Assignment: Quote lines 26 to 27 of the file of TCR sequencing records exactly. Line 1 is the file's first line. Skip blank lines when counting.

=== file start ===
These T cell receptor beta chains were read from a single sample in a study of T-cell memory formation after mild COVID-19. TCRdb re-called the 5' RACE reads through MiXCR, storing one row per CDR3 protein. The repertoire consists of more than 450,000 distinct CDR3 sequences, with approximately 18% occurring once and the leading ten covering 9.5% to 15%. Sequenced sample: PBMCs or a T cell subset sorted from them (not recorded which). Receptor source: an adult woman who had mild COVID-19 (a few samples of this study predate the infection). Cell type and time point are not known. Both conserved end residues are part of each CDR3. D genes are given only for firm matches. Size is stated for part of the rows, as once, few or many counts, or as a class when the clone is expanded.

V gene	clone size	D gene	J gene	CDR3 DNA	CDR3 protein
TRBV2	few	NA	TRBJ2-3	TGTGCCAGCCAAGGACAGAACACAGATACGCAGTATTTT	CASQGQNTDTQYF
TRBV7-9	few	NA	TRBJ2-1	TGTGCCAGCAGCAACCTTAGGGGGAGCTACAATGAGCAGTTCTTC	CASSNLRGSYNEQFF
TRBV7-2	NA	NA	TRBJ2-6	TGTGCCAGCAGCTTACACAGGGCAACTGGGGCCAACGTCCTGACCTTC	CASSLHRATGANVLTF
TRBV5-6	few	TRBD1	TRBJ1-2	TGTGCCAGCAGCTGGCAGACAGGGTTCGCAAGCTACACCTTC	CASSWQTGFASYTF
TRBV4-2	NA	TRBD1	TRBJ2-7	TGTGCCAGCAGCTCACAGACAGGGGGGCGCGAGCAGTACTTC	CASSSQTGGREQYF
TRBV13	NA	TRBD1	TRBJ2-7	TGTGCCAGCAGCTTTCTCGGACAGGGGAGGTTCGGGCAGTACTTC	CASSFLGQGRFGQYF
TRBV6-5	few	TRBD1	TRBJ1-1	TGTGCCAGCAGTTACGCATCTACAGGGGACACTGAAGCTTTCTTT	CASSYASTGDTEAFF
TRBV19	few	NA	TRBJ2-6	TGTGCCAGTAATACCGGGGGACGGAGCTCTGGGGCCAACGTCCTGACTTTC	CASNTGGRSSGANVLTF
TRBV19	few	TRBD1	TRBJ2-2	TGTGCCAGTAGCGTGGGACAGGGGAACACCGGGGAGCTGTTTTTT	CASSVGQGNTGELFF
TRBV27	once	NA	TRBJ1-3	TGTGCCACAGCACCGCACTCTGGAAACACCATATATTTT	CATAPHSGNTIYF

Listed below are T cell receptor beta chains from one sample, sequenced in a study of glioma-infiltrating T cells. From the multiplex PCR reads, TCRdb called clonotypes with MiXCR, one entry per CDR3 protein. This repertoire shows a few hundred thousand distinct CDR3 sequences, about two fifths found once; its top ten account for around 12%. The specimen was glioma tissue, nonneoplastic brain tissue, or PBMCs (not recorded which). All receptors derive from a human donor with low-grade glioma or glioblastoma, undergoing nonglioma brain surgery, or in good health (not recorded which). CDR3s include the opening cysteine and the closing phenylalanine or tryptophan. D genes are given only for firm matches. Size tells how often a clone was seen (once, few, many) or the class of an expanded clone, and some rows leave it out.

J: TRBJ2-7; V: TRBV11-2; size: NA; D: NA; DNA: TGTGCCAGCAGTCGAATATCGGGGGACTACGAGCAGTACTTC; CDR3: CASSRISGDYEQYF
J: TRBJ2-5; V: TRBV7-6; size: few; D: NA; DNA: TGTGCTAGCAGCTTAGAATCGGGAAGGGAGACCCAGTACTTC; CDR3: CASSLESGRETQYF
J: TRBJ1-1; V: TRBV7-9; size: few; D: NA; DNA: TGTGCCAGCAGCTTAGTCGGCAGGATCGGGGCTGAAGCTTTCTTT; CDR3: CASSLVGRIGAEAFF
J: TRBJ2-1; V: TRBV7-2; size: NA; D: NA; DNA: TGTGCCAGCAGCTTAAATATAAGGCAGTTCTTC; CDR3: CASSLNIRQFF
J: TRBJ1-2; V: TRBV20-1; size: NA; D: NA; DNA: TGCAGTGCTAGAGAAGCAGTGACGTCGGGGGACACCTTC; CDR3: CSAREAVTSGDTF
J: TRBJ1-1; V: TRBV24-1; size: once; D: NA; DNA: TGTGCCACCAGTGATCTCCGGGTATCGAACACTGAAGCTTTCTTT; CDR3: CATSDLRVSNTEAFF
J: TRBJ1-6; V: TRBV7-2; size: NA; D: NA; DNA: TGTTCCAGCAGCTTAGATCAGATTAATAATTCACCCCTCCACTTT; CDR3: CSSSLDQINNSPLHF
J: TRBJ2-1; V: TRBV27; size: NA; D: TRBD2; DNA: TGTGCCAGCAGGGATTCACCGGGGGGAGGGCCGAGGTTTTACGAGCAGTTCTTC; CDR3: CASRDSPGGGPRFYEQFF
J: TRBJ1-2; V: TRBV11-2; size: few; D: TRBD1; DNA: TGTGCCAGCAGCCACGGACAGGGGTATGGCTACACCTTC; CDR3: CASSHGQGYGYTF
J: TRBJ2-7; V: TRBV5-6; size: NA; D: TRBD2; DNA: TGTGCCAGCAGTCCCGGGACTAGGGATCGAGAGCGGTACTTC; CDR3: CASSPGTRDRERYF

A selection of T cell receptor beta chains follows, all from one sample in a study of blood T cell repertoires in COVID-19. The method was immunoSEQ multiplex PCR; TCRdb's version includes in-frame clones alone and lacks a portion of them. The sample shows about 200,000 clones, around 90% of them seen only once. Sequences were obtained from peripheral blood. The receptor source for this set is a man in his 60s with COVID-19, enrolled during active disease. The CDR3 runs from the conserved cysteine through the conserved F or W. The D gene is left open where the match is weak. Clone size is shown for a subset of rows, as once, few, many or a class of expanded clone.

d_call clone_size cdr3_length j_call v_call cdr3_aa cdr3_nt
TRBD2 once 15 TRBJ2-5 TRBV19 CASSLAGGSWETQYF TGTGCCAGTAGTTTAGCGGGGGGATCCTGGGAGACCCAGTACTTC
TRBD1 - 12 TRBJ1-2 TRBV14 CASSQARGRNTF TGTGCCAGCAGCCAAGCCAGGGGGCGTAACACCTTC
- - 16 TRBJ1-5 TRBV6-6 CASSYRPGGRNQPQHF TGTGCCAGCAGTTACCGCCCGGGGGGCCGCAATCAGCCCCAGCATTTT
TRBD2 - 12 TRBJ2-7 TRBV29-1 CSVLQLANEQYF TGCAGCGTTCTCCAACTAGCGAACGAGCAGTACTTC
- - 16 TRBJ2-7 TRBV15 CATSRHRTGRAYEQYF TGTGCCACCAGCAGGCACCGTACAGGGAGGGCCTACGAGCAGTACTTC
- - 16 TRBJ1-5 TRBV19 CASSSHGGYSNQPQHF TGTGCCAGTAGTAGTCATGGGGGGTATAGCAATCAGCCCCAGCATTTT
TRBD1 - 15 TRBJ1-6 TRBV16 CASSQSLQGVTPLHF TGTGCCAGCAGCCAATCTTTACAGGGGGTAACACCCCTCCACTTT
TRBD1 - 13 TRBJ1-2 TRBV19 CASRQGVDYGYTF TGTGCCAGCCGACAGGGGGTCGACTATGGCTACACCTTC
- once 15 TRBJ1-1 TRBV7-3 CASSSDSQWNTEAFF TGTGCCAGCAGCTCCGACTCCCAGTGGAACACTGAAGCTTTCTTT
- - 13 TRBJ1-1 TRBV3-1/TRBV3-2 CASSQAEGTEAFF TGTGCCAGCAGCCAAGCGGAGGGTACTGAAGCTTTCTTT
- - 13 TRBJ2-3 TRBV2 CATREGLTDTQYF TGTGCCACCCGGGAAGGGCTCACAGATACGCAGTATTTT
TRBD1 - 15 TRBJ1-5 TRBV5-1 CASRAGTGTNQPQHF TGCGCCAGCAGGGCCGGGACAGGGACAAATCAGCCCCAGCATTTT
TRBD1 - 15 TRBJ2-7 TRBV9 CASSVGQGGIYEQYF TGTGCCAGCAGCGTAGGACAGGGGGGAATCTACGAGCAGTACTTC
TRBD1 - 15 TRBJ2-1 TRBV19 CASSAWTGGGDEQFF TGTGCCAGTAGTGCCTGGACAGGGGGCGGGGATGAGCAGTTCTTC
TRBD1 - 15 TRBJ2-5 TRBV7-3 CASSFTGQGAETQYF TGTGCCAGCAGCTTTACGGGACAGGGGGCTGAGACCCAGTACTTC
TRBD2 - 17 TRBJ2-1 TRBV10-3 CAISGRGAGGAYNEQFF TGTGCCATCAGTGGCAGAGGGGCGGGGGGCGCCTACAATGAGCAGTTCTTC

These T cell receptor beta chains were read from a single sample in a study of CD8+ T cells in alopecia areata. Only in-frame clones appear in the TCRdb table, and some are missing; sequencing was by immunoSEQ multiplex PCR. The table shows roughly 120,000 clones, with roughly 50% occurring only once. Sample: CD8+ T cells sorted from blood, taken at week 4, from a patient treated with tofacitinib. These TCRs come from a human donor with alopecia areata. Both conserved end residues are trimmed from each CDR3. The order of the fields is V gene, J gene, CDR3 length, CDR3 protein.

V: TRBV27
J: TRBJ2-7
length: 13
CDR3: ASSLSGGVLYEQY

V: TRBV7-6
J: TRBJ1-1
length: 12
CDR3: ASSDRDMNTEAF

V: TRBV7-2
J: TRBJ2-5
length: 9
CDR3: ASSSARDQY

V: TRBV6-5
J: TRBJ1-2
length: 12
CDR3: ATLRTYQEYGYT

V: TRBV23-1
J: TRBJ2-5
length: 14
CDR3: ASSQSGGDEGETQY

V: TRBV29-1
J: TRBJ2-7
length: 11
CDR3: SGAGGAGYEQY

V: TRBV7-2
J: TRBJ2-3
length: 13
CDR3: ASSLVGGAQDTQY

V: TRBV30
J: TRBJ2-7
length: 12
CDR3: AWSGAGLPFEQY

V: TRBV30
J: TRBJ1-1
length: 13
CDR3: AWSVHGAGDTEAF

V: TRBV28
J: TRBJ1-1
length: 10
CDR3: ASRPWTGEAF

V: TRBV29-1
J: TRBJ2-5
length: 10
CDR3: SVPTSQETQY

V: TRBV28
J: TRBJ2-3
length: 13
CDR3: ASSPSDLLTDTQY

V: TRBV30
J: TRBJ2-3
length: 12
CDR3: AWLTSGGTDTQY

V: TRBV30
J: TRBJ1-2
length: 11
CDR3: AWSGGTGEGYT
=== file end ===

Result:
TRBD2 once 15 TRBJ2-5 TRBV19 CASSLAGGSWETQYF TGTGCCAGTAGTTTAGCGGGGGGATCCTGGGAGACCCAGTACTTC
TRBD1 - 12 TRBJ1-2 TRBV14 CASSQARGRNTF TGTGCCAGCAGCCAAGCCAGGGGGCGTAACACCTTC